You’d expect the interior to really sell you on a premium model at this price point – and this one doesn’t disappoint. The smart silvered vents, the classy compartmentalised centre console, the elegant analogue clock. It’s really not that far from here to an S-Class.

The boot in the saloon model is usually 455-litres in size, but that figure falls to 435-litres in the C200 thanks to the mild hybrid EQ Boost hardware. Choose a C-Class estate and the boot capacity is normally 460-litres (or 440-litres in a C200 variant).

What To Look For

We found plenty of satisfied C-Class customers, but also a few rogue examples. Check that all the electrical items work and that the air conditioner is effective. Make sure the transmission works smoothly and that there are no suspension rattles. The engine should pull smoothly and the auto kickdown should be effective. Insist on a full Mercedes dealer service history, especially for the most recent models whose lengthy warranty - effectively for the life of the car - is dependent on proper servicing by an authorised agent. Check that all the accessories work and watch out for cosmetic damage which can be expensive to correct. These are popular family cars, so check for wear and tear in the rear. Also look for the usual signs of wheel kerbing and poorly repaired accident damage.

On The Road

The cutting-edge engine technology that was so notably missing from the original version of this ‘W205’-series fourth generation C-Class design was very much in evidence in this much improved car. The key changes related to the two volume variants. The C200 petrol model we’d recommend got the brand’s latest 48-volt mild hybrid ‘EQ Boost’ technology. And the C220d best selling derivative at last ditched its long-standing 2.1-litre diesel in favour of the far cleaner, quieter and more sophisticated 2.0-litre ‘OM654’-series powerplant. In a ‘C’, this unit was capable of up to 61.4mpg on the combined cycle and up to 117g/km of CO2. All the main C-Class variants come fitted with a smooth auto transmission, a ‘9G-TRONIC PLUS’ 9-speed ‘box which replaced the 7-speeder fitted across the range at the original launch.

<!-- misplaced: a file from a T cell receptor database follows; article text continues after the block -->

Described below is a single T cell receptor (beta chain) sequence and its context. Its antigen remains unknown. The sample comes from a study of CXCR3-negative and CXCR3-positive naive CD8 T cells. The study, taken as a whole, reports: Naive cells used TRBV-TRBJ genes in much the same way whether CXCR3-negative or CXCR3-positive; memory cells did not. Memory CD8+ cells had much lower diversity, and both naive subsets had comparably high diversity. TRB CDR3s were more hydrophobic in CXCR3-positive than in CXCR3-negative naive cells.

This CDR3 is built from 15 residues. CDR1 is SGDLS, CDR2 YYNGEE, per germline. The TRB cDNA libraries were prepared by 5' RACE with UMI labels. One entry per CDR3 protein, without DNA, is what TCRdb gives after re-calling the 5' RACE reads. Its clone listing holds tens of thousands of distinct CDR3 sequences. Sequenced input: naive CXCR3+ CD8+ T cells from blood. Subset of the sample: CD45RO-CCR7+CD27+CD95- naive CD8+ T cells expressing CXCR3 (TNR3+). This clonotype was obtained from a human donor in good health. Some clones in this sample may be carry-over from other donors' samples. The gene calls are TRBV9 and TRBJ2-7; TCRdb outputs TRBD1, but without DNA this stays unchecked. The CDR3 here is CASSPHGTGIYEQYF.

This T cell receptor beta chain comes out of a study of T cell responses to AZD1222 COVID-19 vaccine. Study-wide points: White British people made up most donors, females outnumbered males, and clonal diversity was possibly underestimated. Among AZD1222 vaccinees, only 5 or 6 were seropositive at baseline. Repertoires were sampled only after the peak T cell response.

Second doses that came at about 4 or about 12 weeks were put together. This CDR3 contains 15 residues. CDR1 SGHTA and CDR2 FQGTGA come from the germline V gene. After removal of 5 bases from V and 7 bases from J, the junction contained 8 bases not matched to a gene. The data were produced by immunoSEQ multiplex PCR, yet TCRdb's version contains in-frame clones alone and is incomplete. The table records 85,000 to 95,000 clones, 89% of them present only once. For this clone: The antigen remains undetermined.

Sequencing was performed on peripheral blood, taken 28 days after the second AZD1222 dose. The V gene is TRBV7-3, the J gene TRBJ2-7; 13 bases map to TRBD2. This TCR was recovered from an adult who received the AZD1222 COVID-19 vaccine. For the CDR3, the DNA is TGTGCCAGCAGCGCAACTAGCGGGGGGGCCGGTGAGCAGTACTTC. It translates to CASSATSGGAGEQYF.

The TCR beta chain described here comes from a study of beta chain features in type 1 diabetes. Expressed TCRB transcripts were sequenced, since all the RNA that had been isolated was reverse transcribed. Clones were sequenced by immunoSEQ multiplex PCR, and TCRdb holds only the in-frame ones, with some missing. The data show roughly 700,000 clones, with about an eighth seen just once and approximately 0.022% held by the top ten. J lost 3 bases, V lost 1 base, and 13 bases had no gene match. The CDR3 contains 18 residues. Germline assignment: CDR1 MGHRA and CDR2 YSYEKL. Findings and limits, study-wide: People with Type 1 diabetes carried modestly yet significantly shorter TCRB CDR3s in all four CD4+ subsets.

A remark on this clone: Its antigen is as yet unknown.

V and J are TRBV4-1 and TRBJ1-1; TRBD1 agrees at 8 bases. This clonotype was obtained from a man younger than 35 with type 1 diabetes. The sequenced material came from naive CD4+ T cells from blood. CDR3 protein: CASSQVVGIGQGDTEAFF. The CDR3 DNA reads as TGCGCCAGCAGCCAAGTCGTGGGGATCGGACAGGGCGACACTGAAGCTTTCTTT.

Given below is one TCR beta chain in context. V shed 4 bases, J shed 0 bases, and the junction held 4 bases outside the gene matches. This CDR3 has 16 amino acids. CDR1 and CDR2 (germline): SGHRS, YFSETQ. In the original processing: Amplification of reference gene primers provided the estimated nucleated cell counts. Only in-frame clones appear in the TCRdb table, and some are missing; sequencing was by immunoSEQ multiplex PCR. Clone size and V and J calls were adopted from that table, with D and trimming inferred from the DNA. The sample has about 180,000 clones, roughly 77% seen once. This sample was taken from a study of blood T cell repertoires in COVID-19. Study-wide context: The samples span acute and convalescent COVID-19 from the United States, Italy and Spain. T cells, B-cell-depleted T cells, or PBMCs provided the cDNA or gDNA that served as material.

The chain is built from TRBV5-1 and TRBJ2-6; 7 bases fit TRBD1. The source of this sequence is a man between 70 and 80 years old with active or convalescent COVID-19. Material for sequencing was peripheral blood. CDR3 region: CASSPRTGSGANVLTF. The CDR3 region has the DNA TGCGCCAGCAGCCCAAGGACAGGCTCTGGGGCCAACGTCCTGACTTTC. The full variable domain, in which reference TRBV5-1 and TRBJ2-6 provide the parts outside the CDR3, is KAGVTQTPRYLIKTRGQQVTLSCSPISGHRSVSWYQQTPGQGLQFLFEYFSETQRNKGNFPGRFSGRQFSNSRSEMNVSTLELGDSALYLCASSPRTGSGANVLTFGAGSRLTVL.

As with the original version of this design, the saloon and estate C-Class line-up we’re looking at here kicked off with a couple of 1.6-litre models, the petrol C180 and the diesel C200d, these being the only variants in the line-up available with manual transmission, both of which could from the showroom be ordered with optional 4MATIC all-wheel drive on request. If these versions of this car aren’t powerful enough for you, there are the C300 petrol and C300d diesel derivatives. Then come the C300e and C300de Plugin models, and finally there are the rip-snorting Mercedes-AMG high performance street racers, the V6 C 43 4MATIC and the rear-driven V8-powered C 63 variants.


In summary, the 2018-era model update gives used buyers a reason to give this fourth generation C-Class a second look. It used to be easy to pigeonhole buyers amongst the three main protagonists in this sector; a 3 Series for the driving enthusiast, an A4 for the technophile and a C-Class as a compromise badge-equity choice. In this form, this Mercedes is now a great deal more than that. It blurs those boundaries. And makes your choice in this segment just that little bit more pleasantly difficult.

Powered by Blogger.